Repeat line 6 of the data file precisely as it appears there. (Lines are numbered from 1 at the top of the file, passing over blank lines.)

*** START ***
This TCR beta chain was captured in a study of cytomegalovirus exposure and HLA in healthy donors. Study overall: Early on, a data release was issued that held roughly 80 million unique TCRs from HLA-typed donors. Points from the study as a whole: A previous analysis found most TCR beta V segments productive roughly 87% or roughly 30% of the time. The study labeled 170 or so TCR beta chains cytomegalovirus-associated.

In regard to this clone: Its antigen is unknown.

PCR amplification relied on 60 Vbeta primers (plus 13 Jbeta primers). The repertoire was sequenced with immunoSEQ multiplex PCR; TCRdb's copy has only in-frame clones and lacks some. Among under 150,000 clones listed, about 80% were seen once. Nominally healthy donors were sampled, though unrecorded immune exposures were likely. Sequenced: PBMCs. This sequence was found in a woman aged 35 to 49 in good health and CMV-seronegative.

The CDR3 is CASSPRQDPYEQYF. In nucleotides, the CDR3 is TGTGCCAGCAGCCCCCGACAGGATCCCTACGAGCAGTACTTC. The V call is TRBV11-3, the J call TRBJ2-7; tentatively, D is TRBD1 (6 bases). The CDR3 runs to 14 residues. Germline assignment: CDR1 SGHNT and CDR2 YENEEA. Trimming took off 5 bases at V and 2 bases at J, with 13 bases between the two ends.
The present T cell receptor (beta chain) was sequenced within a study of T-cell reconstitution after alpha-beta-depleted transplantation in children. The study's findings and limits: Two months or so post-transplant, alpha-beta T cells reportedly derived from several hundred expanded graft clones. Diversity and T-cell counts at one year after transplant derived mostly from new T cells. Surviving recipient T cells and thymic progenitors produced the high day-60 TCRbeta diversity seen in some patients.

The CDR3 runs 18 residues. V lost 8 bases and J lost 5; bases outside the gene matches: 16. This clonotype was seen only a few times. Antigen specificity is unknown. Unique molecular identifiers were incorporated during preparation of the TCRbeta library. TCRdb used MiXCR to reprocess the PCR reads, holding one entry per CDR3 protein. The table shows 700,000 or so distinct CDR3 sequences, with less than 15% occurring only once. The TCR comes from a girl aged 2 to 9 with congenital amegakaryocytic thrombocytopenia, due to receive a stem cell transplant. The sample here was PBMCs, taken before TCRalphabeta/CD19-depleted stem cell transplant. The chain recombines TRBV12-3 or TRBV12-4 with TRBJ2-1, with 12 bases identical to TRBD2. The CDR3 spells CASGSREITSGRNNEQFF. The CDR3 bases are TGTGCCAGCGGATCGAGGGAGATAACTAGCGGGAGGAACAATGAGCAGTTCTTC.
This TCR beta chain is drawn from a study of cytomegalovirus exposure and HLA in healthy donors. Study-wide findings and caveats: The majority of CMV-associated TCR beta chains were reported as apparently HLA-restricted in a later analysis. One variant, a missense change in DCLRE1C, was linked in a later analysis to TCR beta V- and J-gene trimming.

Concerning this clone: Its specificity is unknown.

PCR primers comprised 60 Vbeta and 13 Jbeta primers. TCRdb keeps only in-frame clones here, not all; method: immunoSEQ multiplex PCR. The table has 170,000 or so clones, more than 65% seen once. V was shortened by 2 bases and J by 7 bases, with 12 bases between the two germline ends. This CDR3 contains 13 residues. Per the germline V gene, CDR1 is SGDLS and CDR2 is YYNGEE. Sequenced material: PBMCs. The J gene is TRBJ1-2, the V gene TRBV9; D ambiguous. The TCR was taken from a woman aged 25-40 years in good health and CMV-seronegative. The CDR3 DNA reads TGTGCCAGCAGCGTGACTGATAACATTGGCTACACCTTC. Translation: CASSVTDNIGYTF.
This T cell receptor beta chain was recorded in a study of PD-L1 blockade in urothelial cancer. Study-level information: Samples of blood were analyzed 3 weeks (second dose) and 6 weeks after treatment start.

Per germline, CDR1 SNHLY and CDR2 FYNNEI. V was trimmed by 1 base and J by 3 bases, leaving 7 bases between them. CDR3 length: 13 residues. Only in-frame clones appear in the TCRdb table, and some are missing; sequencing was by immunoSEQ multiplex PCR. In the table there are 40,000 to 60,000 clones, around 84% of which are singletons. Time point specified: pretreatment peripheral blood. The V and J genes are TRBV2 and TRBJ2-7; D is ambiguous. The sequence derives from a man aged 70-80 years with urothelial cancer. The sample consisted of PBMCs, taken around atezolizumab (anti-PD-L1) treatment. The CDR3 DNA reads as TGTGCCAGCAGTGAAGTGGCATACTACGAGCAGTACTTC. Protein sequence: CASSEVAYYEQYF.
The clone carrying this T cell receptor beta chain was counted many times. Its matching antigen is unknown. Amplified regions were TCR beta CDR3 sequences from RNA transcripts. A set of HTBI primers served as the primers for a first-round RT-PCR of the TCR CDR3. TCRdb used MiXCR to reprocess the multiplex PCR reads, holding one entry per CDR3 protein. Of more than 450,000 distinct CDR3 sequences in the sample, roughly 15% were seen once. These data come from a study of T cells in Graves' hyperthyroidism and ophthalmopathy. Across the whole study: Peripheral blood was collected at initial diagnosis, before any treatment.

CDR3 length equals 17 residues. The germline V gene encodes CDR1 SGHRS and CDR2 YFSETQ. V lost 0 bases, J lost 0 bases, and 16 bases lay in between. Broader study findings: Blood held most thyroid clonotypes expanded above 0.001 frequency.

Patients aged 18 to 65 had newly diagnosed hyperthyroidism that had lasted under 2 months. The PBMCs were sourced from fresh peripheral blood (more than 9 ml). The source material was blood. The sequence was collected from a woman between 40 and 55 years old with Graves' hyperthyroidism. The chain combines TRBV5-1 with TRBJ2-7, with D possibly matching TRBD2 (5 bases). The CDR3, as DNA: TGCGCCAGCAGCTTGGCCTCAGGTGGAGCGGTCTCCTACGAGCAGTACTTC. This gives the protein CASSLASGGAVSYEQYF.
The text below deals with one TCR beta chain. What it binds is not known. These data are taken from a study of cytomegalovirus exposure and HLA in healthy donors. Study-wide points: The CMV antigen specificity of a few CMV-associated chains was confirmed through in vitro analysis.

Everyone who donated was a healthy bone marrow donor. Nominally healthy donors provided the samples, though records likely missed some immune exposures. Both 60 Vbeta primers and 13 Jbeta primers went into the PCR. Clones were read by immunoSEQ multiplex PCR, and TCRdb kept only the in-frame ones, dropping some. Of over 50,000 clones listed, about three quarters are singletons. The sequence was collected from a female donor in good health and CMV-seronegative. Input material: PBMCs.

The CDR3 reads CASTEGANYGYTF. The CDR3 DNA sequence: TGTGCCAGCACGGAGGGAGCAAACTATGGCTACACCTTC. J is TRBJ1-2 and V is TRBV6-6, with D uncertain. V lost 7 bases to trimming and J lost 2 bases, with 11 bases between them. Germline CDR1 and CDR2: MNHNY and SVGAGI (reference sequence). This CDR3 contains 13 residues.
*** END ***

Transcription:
The CDR3 runs 18 residues. V lost 8 bases and J lost 5; bases outside the gene matches: 16. This clonotype was seen only a few times. Antigen specificity is unknown. Unique molecular identifiers were incorporated during preparation of the TCRbeta library. TCRdb used MiXCR to reprocess the PCR reads, holding one entry per CDR3 protein. The table shows 700,000 or so distinct CDR3 sequences, with less than 15% occurring only once. The TCR comes from a girl aged 2 to 9 with congenital amegakaryocytic thrombocytopenia, due to receive a stem cell transplant. The sample here was PBMCs, taken before TCRalphabeta/CD19-depleted stem cell transplant. The chain recombines TRBV12-3 or TRBV12-4 with TRBJ2-1, with 12 bases identical to TRBD2. The CDR3 spells CASGSREITSGRNNEQFF. The CDR3 bases are TGTGCCAGCGGATCGAGGGAGATAACTAGCGGGAGGAACAATGAGCAGTTCTTC.